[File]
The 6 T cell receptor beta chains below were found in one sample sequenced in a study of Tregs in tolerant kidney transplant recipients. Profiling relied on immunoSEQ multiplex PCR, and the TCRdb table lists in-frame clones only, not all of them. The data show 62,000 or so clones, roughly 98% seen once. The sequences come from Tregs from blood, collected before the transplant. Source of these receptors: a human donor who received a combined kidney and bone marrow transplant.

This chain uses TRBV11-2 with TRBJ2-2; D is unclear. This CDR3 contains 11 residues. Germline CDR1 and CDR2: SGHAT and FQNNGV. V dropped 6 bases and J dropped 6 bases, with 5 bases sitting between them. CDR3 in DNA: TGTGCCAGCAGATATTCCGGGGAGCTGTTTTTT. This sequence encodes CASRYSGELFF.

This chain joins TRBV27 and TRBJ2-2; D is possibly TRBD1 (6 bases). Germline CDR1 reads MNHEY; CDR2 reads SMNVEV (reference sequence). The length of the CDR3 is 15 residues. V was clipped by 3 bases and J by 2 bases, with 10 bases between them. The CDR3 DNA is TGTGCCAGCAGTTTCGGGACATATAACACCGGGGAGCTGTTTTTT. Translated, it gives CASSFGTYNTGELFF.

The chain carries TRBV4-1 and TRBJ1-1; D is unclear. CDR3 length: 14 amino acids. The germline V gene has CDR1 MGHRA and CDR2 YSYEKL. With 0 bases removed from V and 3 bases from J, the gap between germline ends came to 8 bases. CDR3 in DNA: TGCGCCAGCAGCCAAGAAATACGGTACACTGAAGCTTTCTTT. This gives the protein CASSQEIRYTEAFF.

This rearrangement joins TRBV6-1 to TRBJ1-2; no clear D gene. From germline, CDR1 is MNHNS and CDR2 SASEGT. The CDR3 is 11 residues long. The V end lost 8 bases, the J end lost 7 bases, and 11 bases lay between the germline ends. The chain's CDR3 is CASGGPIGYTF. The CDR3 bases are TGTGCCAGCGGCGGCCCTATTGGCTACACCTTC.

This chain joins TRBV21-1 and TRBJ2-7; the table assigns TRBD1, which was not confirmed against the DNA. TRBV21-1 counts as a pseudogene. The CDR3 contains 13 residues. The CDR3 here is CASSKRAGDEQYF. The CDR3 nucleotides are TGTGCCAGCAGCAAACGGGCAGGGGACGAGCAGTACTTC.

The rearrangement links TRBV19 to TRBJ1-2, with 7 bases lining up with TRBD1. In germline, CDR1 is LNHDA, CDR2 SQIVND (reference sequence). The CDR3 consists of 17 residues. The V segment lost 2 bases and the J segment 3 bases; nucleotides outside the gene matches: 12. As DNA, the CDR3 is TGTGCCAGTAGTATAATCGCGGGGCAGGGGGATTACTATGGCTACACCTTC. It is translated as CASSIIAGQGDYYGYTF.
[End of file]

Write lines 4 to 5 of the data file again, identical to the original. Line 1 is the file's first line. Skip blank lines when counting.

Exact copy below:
The chain carries TRBV4-1 and TRBJ1-1; D is unclear. CDR3 length: 14 amino acids. The germline V gene has CDR1 MGHRA and CDR2 YSYEKL. With 0 bases removed from V and 3 bases from J, the gap between germline ends came to 8 bases. CDR3 in DNA: TGCGCCAGCAGCCAAGAAATACGGTACACTGAAGCTTTCTTT. This gives the protein CASSQEIRYTEAFF.

This rearrangement joins TRBV6-1 to TRBJ1-2; no clear D gene. From germline, CDR1 is MNHNS and CDR2 SASEGT. The CDR3 is 11 residues long. The V end lost 8 bases, the J end lost 7 bases, and 11 bases lay between the germline ends. The chain's CDR3 is CASGGPIGYTF. The CDR3 bases are TGTGCCAGCGGCGGCCCTATTGGCTACACCTTC.